For some of us it’s the endless battle over stuff left in the wrong place. A wet towel flung onto the floor. Muddy boots on the carpet. Contents of pockets dumped daily onto the kitchen table. The bike blocking the hall. The mess, the dirt, the clutter. Especially when it inevitably leads to the endless ‘Have you seen my…?’ or crashing about yelling ‘Who moved my?’ every time they want to leave the house.
For others it’s the opposite, it’s the neat-freak who can’t come to terms with the chaos that a house full of kids creates. Who keeps tidying away everyone’s stuff. Who can’t cope when they come back to a house that’s anything less than a model of organised, clean minimalism.
These issues are often the thread of contention running through our relationships. But when things aren’t going so well they can become more than that. The tension caused by one partner’s clutter habit and the others’ inability to handle it can be the straw that breaks the camel’s back.
In fact a recent survey found that three in 10 divorcing couples in the UK blame arguments over the washing up and their other halves not pulling their weight around the house for the breakdown in their relationships. I remember this as “I love you, but, #herecomesthecriticism”. We divorced in 2012 after I tried to stick to stereotype conventions for the previous 17 years.
So while Marie Kondo suggests tactfully that we all embrace “Tidying Up” in her recent Netflix phenomenon, most of my clients are still gasping for air when relationships have disintergrated, beloveds passed away, health issues prevailed and finances are now sharply in focus for long term care.
But why is it such a big tension point in a relationship and what can we do to manage our partner’s and our differences? Or how can we learn to live with it or set much needed boundaries?
Most relationship counsellors agree on the solutions. It’s all about meeting somewhere in the middle. Here are a few pointers:
Communication is the most important of all. Oh, and negotiation. It’s vital not to insult or hurt your other half when you’re tackling their untidiness. Comments like ‘You live like a pig’ don’t help. Tell your partner you’re not happy with the division of labour in the house and how it’s impacting negatively on your mood/time. Focus on working out the logistics rather than accusing them of being lazy or feckless.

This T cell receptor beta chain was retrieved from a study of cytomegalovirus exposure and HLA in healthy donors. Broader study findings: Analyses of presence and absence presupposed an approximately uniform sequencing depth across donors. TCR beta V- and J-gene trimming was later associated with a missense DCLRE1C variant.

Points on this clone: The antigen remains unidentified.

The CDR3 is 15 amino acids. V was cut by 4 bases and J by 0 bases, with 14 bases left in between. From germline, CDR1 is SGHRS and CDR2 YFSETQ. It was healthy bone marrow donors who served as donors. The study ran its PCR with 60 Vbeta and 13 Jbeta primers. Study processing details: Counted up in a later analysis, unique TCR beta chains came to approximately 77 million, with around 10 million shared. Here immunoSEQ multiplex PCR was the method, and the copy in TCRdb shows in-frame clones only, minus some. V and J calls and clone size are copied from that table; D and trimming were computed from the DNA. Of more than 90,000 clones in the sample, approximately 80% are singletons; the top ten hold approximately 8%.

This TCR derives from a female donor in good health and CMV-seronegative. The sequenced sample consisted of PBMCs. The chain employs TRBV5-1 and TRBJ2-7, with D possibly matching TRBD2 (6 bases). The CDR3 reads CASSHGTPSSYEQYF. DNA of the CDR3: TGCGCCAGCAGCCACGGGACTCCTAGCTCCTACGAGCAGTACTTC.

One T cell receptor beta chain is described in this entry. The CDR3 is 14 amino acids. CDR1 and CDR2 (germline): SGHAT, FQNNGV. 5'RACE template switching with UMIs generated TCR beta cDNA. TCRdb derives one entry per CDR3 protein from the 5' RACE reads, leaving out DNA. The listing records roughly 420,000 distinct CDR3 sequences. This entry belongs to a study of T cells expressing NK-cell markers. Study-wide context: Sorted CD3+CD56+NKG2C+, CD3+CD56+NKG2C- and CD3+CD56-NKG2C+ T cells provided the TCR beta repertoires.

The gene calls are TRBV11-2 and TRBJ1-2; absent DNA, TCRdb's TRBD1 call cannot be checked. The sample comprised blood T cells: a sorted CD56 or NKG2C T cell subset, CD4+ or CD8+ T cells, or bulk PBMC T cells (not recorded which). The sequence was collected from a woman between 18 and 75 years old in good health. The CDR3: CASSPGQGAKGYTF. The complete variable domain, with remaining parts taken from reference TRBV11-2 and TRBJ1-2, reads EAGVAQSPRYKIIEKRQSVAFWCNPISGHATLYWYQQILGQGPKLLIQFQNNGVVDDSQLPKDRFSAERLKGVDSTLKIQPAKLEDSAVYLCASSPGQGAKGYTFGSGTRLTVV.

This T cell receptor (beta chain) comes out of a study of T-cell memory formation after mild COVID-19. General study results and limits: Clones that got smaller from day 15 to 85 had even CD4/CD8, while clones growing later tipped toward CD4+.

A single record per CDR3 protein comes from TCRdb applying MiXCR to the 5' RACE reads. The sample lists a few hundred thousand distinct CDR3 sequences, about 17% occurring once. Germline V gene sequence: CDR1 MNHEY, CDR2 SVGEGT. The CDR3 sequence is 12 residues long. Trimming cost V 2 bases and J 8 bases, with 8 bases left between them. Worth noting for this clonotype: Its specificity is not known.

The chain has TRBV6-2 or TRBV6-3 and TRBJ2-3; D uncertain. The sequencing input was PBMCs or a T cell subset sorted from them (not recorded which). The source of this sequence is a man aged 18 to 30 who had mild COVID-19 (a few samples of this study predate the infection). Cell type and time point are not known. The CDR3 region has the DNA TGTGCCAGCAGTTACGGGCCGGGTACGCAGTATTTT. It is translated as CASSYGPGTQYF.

Creating Clutter Corners and Boundaries
Decide on neat and messy areas. Not everyone can transform themselves into a tidy person overnight. Let the clutter-bug have their own space where they can have piles of stuff – for a certain time. If the piles stay there year-on-year that’s not so good. But don’t expect them to be sorting their stuff in their messy area, say their desk or a bedside table, every night.
Explain Don’t Blame
Talk about why organisation is important to you. Or why it isn’t. It may be that mess makes one partner feel panicked or depressed. There may be a reason which goes back to their childhood. If the other partner understands the need for tidiness it can help them to support their partner more than if they’re simply being told ‘pick up your mess!’ on a loop.
It’s Not Personal
Don’t take a partner’s untidiness as a personal insult. It’s easy to jump to the conclusion that if your partner isn’t picking up after themselves they don’t respect you, are using you as unpaid labour and so on. But they honestly may not see the mess that so bothers you. It might sound like a cop-out but there are even some biological differences such as women having a better sense of smell so they might pick up on a towel that needs washing sooner, or a rank bin.
Cash for Cleaner?
If you have the spare cash and there’s a lot of tension over tidiness and cleaning, think about getting a cleaner. It might be worth that £20 or £30 a week to take the pressure off you as a couple.
Remember that their being different to you is probably what attracted you to them in the first place. If you were with someone who had the same personality traits and habits as you, you might struggle with that. Remember what you love about your other half and their character and don’t let a pile of stinking running kit ruin that.
If direct negotiation about your belongings and your partner is still way too stressful, consider a mentoring or practical decluttering session with me to just get chill with each other and get to grips with all your stuff.
©2019 Rightsize Ltd. No part of Rightsize content or images, whole or partial, may be used without Sarah Macnaught’s written consent. Email her at firstname.lastname@example.org. Sarah Macnaught is a leading declutterer and rightsizing specialist in the UK and internationally. She is UK ambassador for the Institute of Professional Organisers http://www.iopo.com.au and a celebrated speaker and international member of the National Assn of Senior Move Managers https://www.nasmm.org.